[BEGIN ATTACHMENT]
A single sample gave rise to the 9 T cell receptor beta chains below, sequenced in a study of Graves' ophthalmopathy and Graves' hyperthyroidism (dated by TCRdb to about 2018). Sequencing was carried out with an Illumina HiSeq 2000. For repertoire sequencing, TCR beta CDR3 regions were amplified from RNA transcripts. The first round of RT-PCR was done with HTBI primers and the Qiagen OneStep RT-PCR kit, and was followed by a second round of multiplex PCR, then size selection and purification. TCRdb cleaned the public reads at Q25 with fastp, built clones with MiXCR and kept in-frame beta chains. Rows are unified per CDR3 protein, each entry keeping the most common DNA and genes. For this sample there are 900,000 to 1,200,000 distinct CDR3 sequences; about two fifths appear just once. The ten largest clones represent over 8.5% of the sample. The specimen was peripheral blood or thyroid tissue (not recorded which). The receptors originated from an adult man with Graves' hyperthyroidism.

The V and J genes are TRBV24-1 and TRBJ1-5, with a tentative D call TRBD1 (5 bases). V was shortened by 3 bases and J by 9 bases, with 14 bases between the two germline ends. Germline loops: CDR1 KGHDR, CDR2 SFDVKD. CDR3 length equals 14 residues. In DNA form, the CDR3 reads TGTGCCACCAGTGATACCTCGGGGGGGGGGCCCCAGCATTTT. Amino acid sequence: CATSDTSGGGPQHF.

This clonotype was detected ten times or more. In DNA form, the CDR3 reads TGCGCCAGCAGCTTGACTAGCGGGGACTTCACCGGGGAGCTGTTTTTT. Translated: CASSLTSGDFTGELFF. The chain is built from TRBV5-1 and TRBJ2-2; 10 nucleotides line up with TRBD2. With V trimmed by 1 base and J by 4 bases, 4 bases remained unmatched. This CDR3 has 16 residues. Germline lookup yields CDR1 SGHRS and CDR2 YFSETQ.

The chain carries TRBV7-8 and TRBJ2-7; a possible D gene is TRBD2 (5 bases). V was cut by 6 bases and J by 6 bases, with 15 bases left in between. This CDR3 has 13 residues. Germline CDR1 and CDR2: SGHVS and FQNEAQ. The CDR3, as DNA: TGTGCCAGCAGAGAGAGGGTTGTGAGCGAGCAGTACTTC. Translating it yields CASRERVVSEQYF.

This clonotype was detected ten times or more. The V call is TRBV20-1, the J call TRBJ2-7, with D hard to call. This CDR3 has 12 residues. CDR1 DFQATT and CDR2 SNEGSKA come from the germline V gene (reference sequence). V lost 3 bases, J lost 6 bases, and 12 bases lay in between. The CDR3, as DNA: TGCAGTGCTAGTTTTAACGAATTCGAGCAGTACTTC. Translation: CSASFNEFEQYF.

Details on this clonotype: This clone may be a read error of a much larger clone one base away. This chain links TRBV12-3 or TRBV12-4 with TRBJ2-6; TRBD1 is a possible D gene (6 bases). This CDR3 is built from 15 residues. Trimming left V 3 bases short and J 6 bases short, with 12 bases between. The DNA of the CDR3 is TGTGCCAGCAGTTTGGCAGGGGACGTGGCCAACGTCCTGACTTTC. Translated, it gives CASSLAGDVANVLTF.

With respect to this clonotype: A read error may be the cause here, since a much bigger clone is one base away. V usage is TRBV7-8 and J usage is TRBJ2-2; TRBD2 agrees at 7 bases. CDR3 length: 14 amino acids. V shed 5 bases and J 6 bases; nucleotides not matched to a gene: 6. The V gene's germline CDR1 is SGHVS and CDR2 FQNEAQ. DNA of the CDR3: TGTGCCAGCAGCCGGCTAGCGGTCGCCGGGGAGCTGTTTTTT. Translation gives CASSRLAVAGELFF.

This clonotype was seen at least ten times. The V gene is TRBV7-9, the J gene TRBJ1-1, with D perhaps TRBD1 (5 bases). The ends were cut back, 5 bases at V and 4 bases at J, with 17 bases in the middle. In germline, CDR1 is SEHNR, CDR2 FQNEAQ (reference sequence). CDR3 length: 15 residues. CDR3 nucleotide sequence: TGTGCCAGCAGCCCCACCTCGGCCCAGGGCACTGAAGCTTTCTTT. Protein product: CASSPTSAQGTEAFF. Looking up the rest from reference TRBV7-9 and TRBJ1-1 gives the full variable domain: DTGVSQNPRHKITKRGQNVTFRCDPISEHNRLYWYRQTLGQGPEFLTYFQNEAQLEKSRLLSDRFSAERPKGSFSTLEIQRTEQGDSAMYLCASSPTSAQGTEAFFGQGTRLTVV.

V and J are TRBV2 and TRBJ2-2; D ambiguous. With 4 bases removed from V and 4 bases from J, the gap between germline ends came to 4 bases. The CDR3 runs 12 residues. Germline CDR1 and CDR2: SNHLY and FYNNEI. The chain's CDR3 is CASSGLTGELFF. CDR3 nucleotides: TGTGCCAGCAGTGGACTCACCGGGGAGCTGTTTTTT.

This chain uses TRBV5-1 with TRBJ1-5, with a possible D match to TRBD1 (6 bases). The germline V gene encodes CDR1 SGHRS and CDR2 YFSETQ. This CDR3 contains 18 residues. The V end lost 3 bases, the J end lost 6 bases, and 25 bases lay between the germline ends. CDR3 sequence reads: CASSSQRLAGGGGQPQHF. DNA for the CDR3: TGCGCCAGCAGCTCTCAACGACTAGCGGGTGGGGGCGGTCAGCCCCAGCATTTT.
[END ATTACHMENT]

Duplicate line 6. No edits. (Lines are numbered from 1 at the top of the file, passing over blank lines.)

Details on this clonotype: This clone may be a read error of a much larger clone one base away. This chain links TRBV12-3 or TRBV12-4 with TRBJ2-6; TRBD1 is a possible D gene (6 bases). This CDR3 is built from 15 residues. Trimming left V 3 bases short and J 6 bases short, with 12 bases between. The DNA of the CDR3 is TGTGCCAGCAGTTTGGCAGGGGACGTGGCCAACGTCCTGACTTTC. Translated, it gives CASSLAGDVANVLTF.